Physical WIthdrawal Symptoms from Suboxone
- Muscle cramps
- Restless legs
- Loss of Appetite
- Sweating and Cold Sweats
Psychological Withdrawal Symptoms from Suboxone
- Irritability and/or Changes in Mood
Unfortunately, the drug is sometimes used illegally by individuals who are addicted to other opiates, and this can be quite dangerous. If an individual is addicted to other opiates, they may use suboxone to prevent withdrawal during periods of time when they cannot access their drug of choice. In some cases, individuals who are addicted to suboxone experience long-term depression.
Timeline Of Suboxone Withdrawal Symptoms
Suboxone withdrawal typically begins within 36 hours after an individual stops taking the drug, and it continues to intensify until around the 72-hour mark. This is markedly different from most other opiates, and an individual withdrawing from most other opiates will experience symptoms after only 6-12 hours. After a week, symptoms will typically have lessened substantially, and it’s often possible to get back to one’s day to day routine at this point. After two weeks, the symptom left (if any) is likely to be depression. Many people who took it experience cravings and depression for a period of around a month after an individual last used the drug.
Furthermore, mild psychological symptoms can last for around a year after quitting suboxone. This condition is often called PAWS or post acute withdrawal syndrome, and it can often be somewhat disruptive in an individual’s life. It’s also difficult for many doctors to detect PAWS, and this can make it extremely difficult to treat. In many cases, PAWS is misdiagnosed as mental health problems unrelated to the medication, such as depression and anxiety.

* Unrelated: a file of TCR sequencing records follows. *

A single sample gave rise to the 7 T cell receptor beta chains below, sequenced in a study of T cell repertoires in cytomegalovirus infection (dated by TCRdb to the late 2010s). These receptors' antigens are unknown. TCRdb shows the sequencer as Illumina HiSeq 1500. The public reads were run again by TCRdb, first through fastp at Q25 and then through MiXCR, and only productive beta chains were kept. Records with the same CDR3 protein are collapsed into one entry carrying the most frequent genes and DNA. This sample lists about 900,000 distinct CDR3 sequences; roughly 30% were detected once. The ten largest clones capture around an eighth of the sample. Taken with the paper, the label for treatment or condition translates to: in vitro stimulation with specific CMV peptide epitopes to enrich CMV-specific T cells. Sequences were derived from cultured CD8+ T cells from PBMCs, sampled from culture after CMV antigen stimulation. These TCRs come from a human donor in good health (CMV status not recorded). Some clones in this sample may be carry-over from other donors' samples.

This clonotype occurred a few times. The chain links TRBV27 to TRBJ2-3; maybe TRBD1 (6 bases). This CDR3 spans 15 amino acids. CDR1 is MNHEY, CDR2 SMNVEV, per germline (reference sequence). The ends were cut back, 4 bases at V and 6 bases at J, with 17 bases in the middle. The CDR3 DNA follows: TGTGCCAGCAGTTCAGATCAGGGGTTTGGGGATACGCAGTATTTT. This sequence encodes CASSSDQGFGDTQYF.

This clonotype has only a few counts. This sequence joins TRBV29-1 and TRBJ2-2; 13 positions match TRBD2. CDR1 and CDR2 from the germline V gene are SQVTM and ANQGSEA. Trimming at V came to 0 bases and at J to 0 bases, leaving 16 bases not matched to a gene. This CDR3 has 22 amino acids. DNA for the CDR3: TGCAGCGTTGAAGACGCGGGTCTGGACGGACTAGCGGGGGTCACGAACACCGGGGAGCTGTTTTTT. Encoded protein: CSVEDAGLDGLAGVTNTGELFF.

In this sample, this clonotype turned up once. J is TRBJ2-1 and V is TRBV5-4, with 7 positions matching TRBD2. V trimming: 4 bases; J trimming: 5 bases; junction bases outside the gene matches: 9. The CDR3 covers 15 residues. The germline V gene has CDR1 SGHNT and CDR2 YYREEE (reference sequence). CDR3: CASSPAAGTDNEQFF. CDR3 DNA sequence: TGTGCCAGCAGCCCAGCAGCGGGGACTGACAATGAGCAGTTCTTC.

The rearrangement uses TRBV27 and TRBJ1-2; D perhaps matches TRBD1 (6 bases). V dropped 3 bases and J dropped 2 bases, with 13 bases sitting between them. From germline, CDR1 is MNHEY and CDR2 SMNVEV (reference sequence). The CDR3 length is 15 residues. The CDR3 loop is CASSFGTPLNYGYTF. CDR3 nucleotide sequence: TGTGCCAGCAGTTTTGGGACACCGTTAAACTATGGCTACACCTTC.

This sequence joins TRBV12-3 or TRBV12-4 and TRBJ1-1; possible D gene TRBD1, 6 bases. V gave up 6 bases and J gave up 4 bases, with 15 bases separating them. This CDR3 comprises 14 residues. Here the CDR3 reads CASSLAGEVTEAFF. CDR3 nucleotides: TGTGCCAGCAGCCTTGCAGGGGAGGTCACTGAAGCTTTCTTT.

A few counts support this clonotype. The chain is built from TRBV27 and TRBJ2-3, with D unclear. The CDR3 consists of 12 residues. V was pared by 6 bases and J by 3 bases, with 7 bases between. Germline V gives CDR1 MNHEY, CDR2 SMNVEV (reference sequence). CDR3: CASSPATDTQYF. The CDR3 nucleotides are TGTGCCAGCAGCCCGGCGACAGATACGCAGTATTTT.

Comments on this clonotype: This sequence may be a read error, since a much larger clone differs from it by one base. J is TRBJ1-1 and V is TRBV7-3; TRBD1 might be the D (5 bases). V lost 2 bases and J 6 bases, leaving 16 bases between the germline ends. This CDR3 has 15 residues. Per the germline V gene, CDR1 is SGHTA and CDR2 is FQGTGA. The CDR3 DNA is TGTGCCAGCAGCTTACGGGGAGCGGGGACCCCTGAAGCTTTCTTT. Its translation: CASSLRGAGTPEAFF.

The side effects of suboxone vary considerably from one individual to another, but these are the most common side effects that people experience:
GI Distress: Many people find that they experience constipation while they are taking it, and the severity of this side effect varies considerably from one person to another. While this is one of the most common suboxone side effects, it’s also a side effect of many other opiates.
Discomfort In The Mouth: Many people find that they experience a painful tongue along with numbness in the mouth. Other people find that their tongue actually becomes swollen.
While it’s rare, allergic reactions have been known to occur as a result of suboxone.
Some people find that they experience significant sweating while they are taking the drug.
Despite the fact that the drug causes fatigue for many users, it also can also cause insomnia.
Overall, suboxone is somewhat safer than methadone, and that’s because the naloxone in suboxone can prevent an overdose in many cases. However, methadone only contains an opiate drug, and overdoses on methadone are not uncommon. In addition, methadone can be injected, and while some doctors prescribe methadone this way, IV methadone is extremely easily abused.
Also, suboxone is a partial opiate agonist, but methadone is a full opiate agonist. This can also increase the potential for side effects in some individuals, and it increases the effects that an individual is likely to perceive from the drug. As a result, it can be more psychologically addictive than suboxone, and this is another reason why many people who are recovering from opiate addiction choose suboxone instead of methadone. Furthermore, methadone is more likely to cause impairment in consciousness than suboxone.